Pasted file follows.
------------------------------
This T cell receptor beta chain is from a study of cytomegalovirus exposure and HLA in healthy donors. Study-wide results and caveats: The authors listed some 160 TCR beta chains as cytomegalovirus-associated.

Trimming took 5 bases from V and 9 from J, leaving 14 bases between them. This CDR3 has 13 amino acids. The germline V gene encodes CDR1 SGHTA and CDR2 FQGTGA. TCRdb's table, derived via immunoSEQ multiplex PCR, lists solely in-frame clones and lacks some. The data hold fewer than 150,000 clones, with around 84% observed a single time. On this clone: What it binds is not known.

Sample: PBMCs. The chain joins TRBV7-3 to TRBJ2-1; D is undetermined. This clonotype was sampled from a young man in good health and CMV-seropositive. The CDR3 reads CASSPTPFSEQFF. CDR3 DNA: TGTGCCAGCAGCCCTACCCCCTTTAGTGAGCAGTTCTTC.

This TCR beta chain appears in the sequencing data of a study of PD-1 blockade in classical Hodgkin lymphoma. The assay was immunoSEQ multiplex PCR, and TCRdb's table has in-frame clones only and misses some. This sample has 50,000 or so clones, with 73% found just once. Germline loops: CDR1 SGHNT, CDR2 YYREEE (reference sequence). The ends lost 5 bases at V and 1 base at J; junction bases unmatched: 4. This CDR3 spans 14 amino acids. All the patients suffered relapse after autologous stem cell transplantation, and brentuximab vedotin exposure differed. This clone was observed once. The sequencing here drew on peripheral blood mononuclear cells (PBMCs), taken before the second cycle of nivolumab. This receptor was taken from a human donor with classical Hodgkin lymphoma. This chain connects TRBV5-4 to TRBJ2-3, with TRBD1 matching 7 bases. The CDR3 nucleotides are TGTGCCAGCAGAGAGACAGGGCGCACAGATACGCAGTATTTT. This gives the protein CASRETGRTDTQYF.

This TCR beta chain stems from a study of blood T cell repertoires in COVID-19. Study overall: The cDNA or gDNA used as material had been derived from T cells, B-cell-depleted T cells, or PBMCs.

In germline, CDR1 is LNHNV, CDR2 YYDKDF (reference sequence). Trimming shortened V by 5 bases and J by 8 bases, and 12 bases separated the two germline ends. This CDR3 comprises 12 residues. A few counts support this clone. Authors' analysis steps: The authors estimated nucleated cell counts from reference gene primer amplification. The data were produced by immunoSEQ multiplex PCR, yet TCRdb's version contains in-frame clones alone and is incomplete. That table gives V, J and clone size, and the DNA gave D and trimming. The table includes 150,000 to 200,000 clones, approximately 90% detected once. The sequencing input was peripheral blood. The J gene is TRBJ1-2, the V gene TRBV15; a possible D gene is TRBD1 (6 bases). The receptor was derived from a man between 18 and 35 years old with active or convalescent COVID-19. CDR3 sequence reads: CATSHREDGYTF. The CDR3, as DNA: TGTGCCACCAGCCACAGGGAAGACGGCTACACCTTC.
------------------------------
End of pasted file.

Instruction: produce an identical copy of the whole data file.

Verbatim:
This T cell receptor beta chain is from a study of cytomegalovirus exposure and HLA in healthy donors. Study-wide results and caveats: The authors listed some 160 TCR beta chains as cytomegalovirus-associated.

Trimming took 5 bases from V and 9 from J, leaving 14 bases between them. This CDR3 has 13 amino acids. The germline V gene encodes CDR1 SGHTA and CDR2 FQGTGA. TCRdb's table, derived via immunoSEQ multiplex PCR, lists solely in-frame clones and lacks some. The data hold fewer than 150,000 clones, with around 84% observed a single time. On this clone: What it binds is not known.

Sample: PBMCs. The chain joins TRBV7-3 to TRBJ2-1; D is undetermined. This clonotype was sampled from a young man in good health and CMV-seropositive. The CDR3 reads CASSPTPFSEQFF. CDR3 DNA: TGTGCCAGCAGCCCTACCCCCTTTAGTGAGCAGTTCTTC.

This TCR beta chain appears in the sequencing data of a study of PD-1 blockade in classical Hodgkin lymphoma. The assay was immunoSEQ multiplex PCR, and TCRdb's table has in-frame clones only and misses some. This sample has 50,000 or so clones, with 73% found just once. Germline loops: CDR1 SGHNT, CDR2 YYREEE (reference sequence). The ends lost 5 bases at V and 1 base at J; junction bases unmatched: 4. This CDR3 spans 14 amino acids. All the patients suffered relapse after autologous stem cell transplantation, and brentuximab vedotin exposure differed. This clone was observed once. The sequencing here drew on peripheral blood mononuclear cells (PBMCs), taken before the second cycle of nivolumab. This receptor was taken from a human donor with classical Hodgkin lymphoma. This chain connects TRBV5-4 to TRBJ2-3, with TRBD1 matching 7 bases. The CDR3 nucleotides are TGTGCCAGCAGAGAGACAGGGCGCACAGATACGCAGTATTTT. This gives the protein CASRETGRTDTQYF.

This TCR beta chain stems from a study of blood T cell repertoires in COVID-19. Study overall: The cDNA or gDNA used as material had been derived from T cells, B-cell-depleted T cells, or PBMCs.

In germline, CDR1 is LNHNV, CDR2 YYDKDF (reference sequence). Trimming shortened V by 5 bases and J by 8 bases, and 12 bases separated the two germline ends. This CDR3 comprises 12 residues. A few counts support this clone. Authors' analysis steps: The authors estimated nucleated cell counts from reference gene primer amplification. The data were produced by immunoSEQ multiplex PCR, yet TCRdb's version contains in-frame clones alone and is incomplete. That table gives V, J and clone size, and the DNA gave D and trimming. The table includes 150,000 to 200,000 clones, approximately 90% detected once. The sequencing input was peripheral blood. The J gene is TRBJ1-2, the V gene TRBV15; a possible D gene is TRBD1 (6 bases). The receptor was derived from a man between 18 and 35 years old with active or convalescent COVID-19. CDR3 sequence reads: CATSHREDGYTF. The CDR3, as DNA: TGTGCCACCAGCCACAGGGAAGACGGCTACACCTTC.